Stretching more than 110 miles into the Atlantic, with 600 miles of coastline, the Long Island Sound is home to hundreds of species of fish, birds, and other animals. Millions of people visit the Sound each year to swim, boat, and enjoy its beauty, enriching their own lives and stimulating the local economy.
Maintaining the Sound as a healthy ecosystem, while balancing human uses, presents a challenge. Over centuries, stormwater runoff, debris and other sources of man-made pollution have degraded the Sound and compromised its vitality.
NFWF's Long Island Sound Futures Fund supports projects in local communities that aim to protect and restore the Long Island Sound. It unites federal and state agencies, foundations and corporations to achieve high-priority conservation objectives. Funded activities demonstrate a real, on-the-ground commitment to securing a healthy future for the Long Island Sound.
Funding priorities for this program include:
- Clean waters and healthy watersheds: improving water quality by delivering projects that reduce combined sewer overflows, stormwater runoff and nonpoint source nutrient loading into the Long Island Sound.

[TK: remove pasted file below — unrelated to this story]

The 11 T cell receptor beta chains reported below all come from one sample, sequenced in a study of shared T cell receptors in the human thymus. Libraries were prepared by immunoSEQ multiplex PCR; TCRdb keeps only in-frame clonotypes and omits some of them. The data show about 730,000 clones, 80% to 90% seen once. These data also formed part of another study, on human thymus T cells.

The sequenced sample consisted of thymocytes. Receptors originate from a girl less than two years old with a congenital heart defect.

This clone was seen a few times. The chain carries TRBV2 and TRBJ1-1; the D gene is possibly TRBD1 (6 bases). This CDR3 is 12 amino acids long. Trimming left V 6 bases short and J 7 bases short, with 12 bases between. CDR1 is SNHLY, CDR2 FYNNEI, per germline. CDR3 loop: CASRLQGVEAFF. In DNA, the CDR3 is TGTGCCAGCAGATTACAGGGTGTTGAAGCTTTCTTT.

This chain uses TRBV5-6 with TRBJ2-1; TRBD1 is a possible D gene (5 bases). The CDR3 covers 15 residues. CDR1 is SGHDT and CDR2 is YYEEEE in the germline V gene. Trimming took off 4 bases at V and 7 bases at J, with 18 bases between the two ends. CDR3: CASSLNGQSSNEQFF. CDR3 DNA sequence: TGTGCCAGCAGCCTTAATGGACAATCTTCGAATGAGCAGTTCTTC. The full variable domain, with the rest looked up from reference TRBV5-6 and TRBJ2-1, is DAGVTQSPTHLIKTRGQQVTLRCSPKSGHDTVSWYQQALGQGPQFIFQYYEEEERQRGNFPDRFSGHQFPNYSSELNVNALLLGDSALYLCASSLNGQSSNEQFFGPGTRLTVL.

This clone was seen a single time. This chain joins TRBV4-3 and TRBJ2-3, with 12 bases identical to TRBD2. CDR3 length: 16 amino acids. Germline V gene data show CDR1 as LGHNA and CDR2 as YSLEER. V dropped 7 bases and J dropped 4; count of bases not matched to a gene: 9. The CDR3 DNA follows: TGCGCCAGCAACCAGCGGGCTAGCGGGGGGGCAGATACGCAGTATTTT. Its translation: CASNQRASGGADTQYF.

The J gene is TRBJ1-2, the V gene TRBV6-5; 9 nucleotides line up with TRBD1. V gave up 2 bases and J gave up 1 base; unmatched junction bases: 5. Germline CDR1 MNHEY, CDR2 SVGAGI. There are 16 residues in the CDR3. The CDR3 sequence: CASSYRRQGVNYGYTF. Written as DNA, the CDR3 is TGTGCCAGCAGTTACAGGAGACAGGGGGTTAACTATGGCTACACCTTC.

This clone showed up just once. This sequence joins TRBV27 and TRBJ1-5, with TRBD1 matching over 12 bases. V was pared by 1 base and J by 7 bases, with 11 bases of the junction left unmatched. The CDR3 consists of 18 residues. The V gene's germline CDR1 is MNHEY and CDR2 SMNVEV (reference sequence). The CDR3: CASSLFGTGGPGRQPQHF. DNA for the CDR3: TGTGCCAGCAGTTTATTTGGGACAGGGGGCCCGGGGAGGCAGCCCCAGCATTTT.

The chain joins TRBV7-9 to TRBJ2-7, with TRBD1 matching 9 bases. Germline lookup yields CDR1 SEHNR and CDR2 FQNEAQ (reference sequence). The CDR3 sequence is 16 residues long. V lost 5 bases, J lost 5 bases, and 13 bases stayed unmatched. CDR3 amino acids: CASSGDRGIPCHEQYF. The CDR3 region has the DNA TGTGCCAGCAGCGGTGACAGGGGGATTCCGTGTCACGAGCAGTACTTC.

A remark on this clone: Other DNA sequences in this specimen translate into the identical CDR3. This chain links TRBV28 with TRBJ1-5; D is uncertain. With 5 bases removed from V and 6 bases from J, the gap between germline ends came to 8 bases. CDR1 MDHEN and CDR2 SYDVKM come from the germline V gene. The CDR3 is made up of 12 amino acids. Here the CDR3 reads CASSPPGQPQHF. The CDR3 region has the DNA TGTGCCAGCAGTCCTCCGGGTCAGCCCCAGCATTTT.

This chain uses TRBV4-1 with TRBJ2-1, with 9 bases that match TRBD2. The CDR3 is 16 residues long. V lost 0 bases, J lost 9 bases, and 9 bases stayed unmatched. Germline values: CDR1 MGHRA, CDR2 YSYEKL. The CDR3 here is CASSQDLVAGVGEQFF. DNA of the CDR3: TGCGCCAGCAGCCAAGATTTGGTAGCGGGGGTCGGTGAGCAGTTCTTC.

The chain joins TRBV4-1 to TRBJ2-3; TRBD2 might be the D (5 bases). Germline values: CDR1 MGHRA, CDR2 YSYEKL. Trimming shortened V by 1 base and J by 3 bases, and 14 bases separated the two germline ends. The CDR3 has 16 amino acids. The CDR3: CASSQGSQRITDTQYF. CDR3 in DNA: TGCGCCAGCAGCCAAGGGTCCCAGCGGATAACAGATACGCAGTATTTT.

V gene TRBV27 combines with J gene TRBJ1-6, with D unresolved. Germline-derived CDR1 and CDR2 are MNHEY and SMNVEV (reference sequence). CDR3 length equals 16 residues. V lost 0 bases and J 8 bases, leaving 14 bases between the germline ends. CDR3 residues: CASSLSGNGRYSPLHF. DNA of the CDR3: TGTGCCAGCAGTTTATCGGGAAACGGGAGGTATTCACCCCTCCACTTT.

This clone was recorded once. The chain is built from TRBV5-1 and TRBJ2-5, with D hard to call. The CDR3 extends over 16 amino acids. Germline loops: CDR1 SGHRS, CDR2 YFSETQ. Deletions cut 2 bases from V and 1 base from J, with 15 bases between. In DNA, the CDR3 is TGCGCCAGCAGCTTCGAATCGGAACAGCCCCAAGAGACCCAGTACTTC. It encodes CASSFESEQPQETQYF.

- Thriving Habitats and Abundant Wildlife: restoring coastal habitats to maintain resiliency and function, and foster diverse, balanced and abundant populations of fish, birds and wildlife.
- Educating to Engage Sustainable and Resilient Communities: increasing knowledge and engagement of the public in the protection and restoration of Long Island Sound.
Since 2005, NFWF's Long Island Sound Futures Fund has invested $14.3 million in 324 projects in communities surrounding the Sound. With grantee match of $28 million, the program has generated $42 million for locally-based conservation. The projects have opened up 157 river miles for fish passage, restored 1,024 acres of critical fish and wildlife habitat and open space, and treated 100 million gallons of pollution from communities surrounding the sound.
NFWF manages the Long Island Sound Futures Fund in partnership with the Long Island Sound Study through U.S. EPA’s Long Island Sound Office. Major funding for the program is provided by the U.S. Environmental Protection Agency, Long Island Sound Study, and the U.S. Fish and Wildlife Service.